Toss the vegetables with extra virgin olive oil, salt, and pepper. Roast both on sheet pans with a rack, the eggplant will probably take a little longer than the squash/zucchini – about 15 minutes for the squash and maybe 30 for the eggplant, so it is a good idea to keep them separate. The vegetables should be soft and slightly brown.
Once all of the vegetables are roasted, remove them from the oven and let them cool, they can stay on the sheet pans until ready to assemble.
The leeks, sautéed in butter and reduced in cream, add a really sweet and rich texture to this tart. Start by removing the very top of the leeks and the hairy root end, then cut them in half then slicing them in half length wise. At this point the leeks with be in half and you can see inside the layers, rinse the leeks to remove any dirt hidden in these layers by allowing the water to run through the leek. Each half of leek can be cut into long strands, then those long strands cut down into small pieces.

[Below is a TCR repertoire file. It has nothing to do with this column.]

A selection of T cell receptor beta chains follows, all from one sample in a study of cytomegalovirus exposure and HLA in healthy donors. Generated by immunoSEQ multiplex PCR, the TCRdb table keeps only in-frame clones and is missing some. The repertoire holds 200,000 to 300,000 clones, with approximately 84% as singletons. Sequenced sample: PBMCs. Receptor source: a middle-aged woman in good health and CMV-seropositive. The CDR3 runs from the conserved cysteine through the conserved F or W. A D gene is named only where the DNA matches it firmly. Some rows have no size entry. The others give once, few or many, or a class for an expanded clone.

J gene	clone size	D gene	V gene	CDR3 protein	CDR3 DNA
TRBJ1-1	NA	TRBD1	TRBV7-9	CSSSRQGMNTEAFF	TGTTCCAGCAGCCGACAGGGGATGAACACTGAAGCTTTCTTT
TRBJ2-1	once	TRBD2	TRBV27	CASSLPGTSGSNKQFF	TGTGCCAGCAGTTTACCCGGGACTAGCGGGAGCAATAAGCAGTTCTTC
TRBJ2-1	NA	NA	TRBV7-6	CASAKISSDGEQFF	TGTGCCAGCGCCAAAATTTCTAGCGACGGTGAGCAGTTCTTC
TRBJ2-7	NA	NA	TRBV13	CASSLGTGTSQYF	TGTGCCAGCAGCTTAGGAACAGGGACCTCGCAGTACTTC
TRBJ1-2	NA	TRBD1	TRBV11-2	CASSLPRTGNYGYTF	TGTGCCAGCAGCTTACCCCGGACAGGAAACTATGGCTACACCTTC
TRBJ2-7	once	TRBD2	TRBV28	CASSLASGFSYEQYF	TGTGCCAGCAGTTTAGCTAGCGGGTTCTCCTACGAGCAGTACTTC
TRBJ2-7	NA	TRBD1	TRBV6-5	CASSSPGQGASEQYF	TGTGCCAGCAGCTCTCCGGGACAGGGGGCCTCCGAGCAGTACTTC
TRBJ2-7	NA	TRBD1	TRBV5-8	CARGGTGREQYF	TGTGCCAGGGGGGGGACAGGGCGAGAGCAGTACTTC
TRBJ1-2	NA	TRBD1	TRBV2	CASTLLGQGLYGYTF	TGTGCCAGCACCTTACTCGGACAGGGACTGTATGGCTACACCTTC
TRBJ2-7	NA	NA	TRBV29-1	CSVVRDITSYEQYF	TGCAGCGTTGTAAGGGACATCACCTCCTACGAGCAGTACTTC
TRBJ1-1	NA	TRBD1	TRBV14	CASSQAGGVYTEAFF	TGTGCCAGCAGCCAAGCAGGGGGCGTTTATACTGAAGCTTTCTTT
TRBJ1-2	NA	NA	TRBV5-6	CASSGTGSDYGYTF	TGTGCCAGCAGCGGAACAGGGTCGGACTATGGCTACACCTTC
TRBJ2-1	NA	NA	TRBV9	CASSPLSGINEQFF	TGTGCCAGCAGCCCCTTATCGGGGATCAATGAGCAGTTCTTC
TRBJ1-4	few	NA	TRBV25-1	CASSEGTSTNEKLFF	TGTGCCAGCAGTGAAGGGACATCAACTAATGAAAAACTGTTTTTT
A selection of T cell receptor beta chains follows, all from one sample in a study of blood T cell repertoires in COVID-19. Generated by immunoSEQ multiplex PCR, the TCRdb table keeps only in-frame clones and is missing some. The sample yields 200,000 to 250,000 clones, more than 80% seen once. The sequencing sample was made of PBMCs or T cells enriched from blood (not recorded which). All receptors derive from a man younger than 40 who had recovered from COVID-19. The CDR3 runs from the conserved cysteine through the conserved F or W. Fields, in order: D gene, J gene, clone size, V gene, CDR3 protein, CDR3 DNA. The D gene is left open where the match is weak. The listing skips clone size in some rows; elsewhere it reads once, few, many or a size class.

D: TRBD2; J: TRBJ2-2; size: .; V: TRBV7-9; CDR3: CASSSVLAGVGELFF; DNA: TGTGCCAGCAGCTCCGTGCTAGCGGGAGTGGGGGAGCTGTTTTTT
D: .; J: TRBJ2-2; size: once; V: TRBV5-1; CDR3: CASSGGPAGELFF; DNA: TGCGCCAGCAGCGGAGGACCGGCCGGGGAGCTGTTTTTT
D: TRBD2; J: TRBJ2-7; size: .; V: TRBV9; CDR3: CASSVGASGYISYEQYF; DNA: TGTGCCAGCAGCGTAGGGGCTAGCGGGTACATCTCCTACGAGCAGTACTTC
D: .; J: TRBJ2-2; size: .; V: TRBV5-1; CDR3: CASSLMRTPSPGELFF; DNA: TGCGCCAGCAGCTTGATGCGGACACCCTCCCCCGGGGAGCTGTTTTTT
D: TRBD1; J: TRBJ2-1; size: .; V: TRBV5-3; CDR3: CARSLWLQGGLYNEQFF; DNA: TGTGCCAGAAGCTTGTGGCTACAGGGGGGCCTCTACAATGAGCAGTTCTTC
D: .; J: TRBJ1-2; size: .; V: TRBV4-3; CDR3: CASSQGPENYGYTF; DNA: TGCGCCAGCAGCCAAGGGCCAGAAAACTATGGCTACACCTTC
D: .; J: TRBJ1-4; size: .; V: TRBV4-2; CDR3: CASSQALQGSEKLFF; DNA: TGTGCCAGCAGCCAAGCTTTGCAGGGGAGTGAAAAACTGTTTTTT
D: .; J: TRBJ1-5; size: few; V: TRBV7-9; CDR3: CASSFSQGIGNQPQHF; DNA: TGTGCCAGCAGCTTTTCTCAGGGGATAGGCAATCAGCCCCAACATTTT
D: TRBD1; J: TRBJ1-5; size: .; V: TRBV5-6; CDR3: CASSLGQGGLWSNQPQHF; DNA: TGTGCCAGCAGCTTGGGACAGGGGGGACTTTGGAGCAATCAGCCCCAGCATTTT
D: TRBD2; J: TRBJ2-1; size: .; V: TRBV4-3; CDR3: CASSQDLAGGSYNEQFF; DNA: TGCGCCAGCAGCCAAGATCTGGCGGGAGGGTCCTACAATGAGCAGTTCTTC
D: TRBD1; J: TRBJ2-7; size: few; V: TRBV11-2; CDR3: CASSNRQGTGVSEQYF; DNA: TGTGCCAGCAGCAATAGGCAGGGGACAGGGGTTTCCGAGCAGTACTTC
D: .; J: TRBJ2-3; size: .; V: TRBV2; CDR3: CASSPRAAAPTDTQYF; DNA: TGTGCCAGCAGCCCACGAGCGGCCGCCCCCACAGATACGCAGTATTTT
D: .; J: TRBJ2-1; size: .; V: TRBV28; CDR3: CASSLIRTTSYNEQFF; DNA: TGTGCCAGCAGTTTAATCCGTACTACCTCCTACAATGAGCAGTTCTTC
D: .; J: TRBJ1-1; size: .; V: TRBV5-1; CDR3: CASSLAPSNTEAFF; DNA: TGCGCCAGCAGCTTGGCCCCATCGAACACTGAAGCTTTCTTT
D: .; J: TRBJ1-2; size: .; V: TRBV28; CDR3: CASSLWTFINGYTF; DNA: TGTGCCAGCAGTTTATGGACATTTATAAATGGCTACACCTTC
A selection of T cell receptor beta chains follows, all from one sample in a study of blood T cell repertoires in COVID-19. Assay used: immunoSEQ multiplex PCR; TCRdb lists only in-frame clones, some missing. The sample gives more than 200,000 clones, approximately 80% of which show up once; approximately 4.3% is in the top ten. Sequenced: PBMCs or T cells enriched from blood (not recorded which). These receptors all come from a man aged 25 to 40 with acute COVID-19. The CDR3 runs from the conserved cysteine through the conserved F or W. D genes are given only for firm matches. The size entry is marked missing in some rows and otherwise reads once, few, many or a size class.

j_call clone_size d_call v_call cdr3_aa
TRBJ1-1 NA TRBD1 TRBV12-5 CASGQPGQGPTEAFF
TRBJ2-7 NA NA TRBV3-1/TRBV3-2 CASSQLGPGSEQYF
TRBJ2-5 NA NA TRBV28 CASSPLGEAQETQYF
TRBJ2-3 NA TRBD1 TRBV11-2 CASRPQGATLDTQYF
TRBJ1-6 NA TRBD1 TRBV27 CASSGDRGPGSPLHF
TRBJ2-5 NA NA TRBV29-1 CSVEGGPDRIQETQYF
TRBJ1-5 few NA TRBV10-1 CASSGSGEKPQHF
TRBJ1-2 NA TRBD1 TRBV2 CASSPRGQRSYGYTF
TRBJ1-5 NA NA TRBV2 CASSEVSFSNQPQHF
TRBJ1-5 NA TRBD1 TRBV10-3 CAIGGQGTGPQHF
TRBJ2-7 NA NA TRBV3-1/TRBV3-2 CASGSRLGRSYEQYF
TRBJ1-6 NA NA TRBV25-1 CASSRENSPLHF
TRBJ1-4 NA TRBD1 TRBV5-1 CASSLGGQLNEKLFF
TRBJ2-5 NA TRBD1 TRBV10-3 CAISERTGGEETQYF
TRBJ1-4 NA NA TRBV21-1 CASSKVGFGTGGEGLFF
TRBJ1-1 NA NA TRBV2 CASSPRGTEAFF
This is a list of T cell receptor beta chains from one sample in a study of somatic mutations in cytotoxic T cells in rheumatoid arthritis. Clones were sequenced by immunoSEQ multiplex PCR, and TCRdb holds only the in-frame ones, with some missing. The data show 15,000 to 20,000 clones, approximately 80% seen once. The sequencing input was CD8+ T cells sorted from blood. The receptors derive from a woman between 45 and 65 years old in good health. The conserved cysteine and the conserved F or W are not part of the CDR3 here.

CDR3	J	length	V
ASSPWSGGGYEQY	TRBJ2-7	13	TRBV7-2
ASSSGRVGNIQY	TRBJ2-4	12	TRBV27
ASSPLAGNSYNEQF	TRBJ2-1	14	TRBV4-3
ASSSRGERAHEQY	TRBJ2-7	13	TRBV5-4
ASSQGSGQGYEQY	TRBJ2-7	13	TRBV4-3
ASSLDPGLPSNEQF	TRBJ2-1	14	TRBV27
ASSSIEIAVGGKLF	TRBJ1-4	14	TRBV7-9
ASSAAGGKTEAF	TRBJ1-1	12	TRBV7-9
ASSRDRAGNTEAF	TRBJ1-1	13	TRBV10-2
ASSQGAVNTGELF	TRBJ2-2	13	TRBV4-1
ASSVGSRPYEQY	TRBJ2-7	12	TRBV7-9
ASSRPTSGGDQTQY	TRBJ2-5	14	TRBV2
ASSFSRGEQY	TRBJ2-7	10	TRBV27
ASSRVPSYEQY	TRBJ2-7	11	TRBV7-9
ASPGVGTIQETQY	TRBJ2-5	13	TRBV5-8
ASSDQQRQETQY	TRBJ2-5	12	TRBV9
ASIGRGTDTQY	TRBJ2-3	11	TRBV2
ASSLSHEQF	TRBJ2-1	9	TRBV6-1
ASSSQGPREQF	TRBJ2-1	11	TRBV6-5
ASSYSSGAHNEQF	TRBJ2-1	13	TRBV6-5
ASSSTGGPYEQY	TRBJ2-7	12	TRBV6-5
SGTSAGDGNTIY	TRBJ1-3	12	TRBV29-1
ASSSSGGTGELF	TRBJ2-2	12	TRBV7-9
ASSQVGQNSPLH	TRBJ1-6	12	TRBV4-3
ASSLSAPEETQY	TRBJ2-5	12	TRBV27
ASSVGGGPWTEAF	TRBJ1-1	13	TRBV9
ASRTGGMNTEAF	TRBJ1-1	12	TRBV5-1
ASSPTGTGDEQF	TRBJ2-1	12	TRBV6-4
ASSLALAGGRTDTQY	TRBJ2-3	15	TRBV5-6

Melt the butter in a sauce pan and add the leeks, cook until they are soft and most of the butter is absorbed.
Then add the cream, and let them cook over medium-low heat until very soft and creamy – maybe 15 minutes.
Remove them from the heat and allow them to cool slightly.
To assemble the tart, you need the blind baked dough, the leeks, the roasted vegetables and tomatoes, grated gruyere, and finely chopped rosemary and thyme. In the baked pie shell spread the leek mixture over the shell, then start layering the eggplant and zucchini/squash. Add a layer of cheese, between the eggplant and the zucchini/squash.
Add another layer of the cheese to top, then bake in 350° oven until the cheese is melty, the crust is golden brown and the tart is heated through, about 10 – 15 minutes. Remove the completed tart from the oven and let cool to room temperature before slicing. I swear, it only gets better over the next few days, and it is easier to cut once cooled, then can be reheated in a toaster oven so the tart dough stays crispy.